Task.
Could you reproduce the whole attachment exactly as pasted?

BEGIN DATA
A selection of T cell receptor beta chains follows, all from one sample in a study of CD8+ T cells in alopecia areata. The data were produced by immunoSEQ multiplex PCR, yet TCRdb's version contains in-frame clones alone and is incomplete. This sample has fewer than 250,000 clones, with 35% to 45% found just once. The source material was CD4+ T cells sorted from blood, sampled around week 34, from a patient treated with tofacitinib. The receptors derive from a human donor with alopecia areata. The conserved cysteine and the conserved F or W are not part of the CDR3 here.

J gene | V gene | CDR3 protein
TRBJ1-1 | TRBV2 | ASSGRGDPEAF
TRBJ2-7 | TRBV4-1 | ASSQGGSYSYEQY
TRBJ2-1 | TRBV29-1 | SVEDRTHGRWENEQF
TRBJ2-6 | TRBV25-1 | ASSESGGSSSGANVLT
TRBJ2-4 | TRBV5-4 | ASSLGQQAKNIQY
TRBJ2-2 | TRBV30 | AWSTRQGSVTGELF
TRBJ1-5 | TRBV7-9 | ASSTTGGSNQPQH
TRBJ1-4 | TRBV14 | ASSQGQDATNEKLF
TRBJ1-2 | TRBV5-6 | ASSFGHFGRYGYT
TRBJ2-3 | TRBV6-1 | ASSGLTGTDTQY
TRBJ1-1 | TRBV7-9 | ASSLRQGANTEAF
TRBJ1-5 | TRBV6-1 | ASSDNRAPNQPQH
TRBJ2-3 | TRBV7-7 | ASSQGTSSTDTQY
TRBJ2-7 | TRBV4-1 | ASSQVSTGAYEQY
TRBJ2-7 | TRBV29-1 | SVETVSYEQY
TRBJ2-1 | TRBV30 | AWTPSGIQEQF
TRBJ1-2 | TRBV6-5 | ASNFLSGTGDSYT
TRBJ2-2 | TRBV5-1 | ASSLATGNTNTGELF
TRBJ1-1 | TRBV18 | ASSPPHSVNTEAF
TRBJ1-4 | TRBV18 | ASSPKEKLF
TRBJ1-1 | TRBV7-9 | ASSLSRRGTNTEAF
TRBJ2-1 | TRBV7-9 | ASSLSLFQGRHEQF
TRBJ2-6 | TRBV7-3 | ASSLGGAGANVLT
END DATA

A selection of T cell receptor beta chains follows, all from one sample in a study of CD8+ T cells in alopecia areata. The data were produced by immunoSEQ multiplex PCR, yet TCRdb's version contains in-frame clones alone and is incomplete. This sample has fewer than 250,000 clones, with 35% to 45% found just once. The source material was CD4+ T cells sorted from blood, sampled around week 34, from a patient treated with tofacitinib. The receptors derive from a human donor with alopecia areata. The conserved cysteine and the conserved F or W are not part of the CDR3 here.

J gene | V gene | CDR3 protein
TRBJ1-1 | TRBV2 | ASSGRGDPEAF
TRBJ2-7 | TRBV4-1 | ASSQGGSYSYEQY
TRBJ2-1 | TRBV29-1 | SVEDRTHGRWENEQF
TRBJ2-6 | TRBV25-1 | ASSESGGSSSGANVLT
TRBJ2-4 | TRBV5-4 | ASSLGQQAKNIQY
TRBJ2-2 | TRBV30 | AWSTRQGSVTGELF
TRBJ1-5 | TRBV7-9 | ASSTTGGSNQPQH
TRBJ1-4 | TRBV14 | ASSQGQDATNEKLF
TRBJ1-2 | TRBV5-6 | ASSFGHFGRYGYT
TRBJ2-3 | TRBV6-1 | ASSGLTGTDTQY
TRBJ1-1 | TRBV7-9 | ASSLRQGANTEAF
TRBJ1-5 | TRBV6-1 | ASSDNRAPNQPQH
TRBJ2-3 | TRBV7-7 | ASSQGTSSTDTQY
TRBJ2-7 | TRBV4-1 | ASSQVSTGAYEQY
TRBJ2-7 | TRBV29-1 | SVETVSYEQY
TRBJ2-1 | TRBV30 | AWTPSGIQEQF
TRBJ1-2 | TRBV6-5 | ASNFLSGTGDSYT
TRBJ2-2 | TRBV5-1 | ASSLATGNTNTGELF
TRBJ1-1 | TRBV18 | ASSPPHSVNTEAF
TRBJ1-4 | TRBV18 | ASSPKEKLF
TRBJ1-1 | TRBV7-9 | ASSLSRRGTNTEAF
TRBJ2-1 | TRBV7-9 | ASSLSLFQGRHEQF
TRBJ2-6 | TRBV7-3 | ASSLGGAGANVLT